Avoiding Foreclosure: The Options

June 20, 2008

Originally published by The St. Louis Beacon on Friday, June 20, 2008:

By Mary Delach Leonard, St. Louis Beacon staff    

Get help now. Open your mail. Answer the phone. Don’t avoid those calls from your lender; deal with your mortgage problems while you still can.

That is the urgent message to U.S. homeowners from nonprofit housing counselors, economists, the Federal Housing Administration, state and federal housing agencies, and even the lenders themselves.

Among the pages and pages of statistics cited in “Defaulting on the Dream,” a recent report by the Pew Charitable Trusts on the foreclosure crisis, here is the most alarming — and sad — fact: Of all the homes that entered into  foreclosure between 2001 and 2005, at least half of the borrowers might have avoided foreclosure if they had tried to work out a solution with their lenders.

Such negotiations are complex and confusing — and that is where a nonprofit housing counselor can help. In the St. Louis region, five agencies have formed a coalition to help: Beyond Housing, ACORN Housing Corp., Better Family Life, Catholic Charities and the Urban League of Metro St. Louis.

Contact them by dialing 211 if you live in Missouri, or 1-800-427-4626 if you live in Illinois or if you are calling from a cell phone.

Now a caution: Be wary of scam artists who contact you offering assistance. At best, they will charge you to perform counseling duties that nonprofits will do for free. At worst, they will rip you off with any number of schemes that could cost you any chance of keeping your home.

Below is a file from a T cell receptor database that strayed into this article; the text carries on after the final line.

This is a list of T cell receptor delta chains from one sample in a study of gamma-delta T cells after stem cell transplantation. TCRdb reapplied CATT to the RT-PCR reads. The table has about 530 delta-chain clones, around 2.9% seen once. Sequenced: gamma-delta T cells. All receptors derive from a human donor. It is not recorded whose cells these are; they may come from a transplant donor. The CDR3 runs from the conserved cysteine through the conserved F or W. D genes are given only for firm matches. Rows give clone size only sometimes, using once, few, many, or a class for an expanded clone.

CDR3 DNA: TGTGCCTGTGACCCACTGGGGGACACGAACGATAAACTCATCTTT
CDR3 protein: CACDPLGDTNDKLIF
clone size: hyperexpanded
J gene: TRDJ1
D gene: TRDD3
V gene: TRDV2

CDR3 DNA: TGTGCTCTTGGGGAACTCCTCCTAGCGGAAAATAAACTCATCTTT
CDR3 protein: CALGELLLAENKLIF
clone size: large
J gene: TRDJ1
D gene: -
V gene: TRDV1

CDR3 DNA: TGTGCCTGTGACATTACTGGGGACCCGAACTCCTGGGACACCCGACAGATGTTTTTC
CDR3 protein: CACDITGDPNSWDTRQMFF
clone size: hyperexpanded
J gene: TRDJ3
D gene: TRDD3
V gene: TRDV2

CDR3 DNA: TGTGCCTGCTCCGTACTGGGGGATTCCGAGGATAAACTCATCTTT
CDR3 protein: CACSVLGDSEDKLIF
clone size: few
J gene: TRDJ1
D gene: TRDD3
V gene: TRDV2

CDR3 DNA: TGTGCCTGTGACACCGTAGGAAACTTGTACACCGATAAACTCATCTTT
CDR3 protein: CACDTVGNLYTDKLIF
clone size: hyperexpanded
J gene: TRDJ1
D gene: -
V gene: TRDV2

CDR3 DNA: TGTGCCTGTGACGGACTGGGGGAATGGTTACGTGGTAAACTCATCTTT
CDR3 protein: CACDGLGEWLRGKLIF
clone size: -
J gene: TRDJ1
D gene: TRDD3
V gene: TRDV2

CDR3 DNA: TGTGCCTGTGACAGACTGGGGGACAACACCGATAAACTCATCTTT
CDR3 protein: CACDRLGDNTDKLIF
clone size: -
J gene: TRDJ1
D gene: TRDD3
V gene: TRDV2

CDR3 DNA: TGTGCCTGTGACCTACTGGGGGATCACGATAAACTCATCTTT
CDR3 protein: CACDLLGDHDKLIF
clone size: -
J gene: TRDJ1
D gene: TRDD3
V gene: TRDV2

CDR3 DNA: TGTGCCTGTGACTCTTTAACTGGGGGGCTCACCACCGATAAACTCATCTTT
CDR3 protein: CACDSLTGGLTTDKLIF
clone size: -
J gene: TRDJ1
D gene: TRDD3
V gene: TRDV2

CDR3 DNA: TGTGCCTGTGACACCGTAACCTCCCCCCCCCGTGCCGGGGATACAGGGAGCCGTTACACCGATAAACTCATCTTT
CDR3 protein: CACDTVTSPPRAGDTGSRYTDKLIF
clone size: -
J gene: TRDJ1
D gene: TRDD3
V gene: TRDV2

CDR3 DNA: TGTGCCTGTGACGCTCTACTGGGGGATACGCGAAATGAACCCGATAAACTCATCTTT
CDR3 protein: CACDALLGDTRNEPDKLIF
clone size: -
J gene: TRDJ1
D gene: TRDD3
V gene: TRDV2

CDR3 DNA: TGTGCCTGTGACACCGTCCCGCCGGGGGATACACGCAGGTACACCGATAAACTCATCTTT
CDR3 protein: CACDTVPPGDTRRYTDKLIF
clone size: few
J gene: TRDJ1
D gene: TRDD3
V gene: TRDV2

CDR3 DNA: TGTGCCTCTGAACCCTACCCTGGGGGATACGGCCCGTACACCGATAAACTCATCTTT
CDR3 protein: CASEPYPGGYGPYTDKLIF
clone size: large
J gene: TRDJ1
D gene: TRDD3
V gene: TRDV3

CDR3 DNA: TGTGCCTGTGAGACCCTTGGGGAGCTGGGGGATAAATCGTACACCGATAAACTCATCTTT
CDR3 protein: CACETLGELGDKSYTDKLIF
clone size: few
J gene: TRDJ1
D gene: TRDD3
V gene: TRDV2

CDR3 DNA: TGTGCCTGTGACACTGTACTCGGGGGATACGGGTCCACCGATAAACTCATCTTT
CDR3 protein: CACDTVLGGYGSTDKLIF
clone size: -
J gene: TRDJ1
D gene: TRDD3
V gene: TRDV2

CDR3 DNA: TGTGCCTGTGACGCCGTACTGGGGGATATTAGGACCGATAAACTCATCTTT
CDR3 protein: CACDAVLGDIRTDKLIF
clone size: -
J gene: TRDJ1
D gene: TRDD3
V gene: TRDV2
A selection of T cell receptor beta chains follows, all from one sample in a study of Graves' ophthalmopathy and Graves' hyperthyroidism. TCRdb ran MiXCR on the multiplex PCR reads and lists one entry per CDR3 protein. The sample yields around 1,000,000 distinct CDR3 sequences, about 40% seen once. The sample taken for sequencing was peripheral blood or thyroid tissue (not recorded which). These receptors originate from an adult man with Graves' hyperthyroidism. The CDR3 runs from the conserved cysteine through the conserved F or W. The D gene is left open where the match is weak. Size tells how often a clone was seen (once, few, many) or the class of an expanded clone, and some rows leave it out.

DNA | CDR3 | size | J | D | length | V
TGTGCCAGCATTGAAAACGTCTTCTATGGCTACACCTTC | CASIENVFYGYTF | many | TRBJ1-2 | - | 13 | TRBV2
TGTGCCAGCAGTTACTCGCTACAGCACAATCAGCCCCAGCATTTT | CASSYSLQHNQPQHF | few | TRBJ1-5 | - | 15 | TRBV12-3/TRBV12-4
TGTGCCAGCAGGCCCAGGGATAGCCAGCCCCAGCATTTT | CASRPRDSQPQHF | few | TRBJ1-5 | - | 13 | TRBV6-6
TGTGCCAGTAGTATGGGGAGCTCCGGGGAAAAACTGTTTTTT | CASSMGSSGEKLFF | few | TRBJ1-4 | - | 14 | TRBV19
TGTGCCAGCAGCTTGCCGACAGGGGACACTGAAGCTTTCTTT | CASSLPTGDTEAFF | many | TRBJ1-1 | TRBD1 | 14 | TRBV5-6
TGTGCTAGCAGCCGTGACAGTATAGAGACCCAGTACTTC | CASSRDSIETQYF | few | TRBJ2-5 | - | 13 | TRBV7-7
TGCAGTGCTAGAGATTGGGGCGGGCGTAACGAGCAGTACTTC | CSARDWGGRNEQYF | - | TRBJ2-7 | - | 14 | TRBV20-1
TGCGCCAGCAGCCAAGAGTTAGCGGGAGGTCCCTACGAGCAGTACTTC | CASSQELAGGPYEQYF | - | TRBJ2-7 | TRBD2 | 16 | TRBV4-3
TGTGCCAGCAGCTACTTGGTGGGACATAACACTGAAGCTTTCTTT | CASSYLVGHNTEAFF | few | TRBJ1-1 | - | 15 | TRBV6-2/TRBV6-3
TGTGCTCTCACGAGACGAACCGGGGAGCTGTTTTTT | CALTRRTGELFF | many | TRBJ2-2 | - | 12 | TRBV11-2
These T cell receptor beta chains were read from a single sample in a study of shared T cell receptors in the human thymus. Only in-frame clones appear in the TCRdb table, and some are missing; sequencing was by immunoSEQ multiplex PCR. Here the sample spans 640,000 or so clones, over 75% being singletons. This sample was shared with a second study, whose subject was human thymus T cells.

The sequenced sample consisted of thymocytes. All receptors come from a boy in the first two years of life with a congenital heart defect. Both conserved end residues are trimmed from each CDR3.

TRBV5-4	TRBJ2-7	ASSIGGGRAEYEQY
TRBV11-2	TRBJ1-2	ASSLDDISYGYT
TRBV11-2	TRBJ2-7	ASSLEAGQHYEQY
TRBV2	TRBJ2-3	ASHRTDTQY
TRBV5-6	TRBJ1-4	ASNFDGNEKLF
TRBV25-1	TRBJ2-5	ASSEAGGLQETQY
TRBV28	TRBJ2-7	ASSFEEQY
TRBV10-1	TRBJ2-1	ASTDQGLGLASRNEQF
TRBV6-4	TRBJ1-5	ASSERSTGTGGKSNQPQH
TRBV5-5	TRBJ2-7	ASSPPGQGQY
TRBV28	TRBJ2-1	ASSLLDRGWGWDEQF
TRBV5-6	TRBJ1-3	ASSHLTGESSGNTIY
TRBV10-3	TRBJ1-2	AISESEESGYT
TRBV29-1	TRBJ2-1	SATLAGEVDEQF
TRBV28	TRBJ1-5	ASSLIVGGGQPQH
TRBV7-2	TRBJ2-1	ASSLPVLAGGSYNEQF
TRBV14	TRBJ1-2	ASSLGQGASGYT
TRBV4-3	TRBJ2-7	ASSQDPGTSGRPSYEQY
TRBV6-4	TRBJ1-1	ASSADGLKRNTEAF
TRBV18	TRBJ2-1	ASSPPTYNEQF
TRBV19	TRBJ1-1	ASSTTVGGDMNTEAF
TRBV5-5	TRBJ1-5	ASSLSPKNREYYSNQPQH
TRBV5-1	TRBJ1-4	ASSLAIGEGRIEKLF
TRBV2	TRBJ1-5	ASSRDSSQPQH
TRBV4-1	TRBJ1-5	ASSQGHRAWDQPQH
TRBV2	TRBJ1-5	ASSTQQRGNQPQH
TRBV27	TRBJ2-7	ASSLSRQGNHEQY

In some cases, there are funds available to assist local homeowners who need help. These funds are very limited — usually no more than $1,000 to $1,500 — but the counselors from the five agencies will know if you qualify.

If your mortgage is insured through FHA, you could be eligible for a one-time interest-free loan to bring your loan current over a period of time. You sign a promissory note that is interest-free until you pay off the first mortgage or sell the property. HUD will pay the lender the amount to bring your mortgage current. Ask your counselor about that, as well.

For the majority of homeowners, though, the remedies will involve negotiating with lenders, a complicated and time-consuming process that counselors know how to navigate.

Here are the six basic options:

Forbearance: Your lender agrees to temporarily reduce or suspend your loan payments, giving you time to correct your situation. This may be an option if you act early and can prove to your lender that you have the means to solve the problem: Perhaps you will soon receive a tax refund or an insurance settlement, can liquidate investments, or have found a new job.

Repayment plans: Your lender agrees to spread out your missed payments over a period of time by adding a portion of past due amounts to future monthly payments.

Loan modifications: Your lender agrees to permanently change the terms of your loan to make your monthly payments more affordable, particularly in the case of adjustable rate mortgages where your payments jumped because of a jump in the interest rate. In other words, you can afford the old monthly payment — but not the new one.

Modification options can include: adding past-due payments to the existing loan balance (the principal); reducing the interest rate on the loan; extending the number of years you have to repay.

Sales assistance: When a temporary fix won’t work, selling your home may be the only option. Lenders might help by postponing mortgage payments until the home sells and may even provide referrals to real estate agents.

Short sale: Your lender agrees to accept less than the total amount owed in a pre-foreclosure sale.

Deed-in-lieu of foreclosure: You give back your house, and your lender “forgives” your debt. Sometimes called a “walkaway” solution, the borrower still loses the home, but this is less damaging to a credit rating than a foreclosure.

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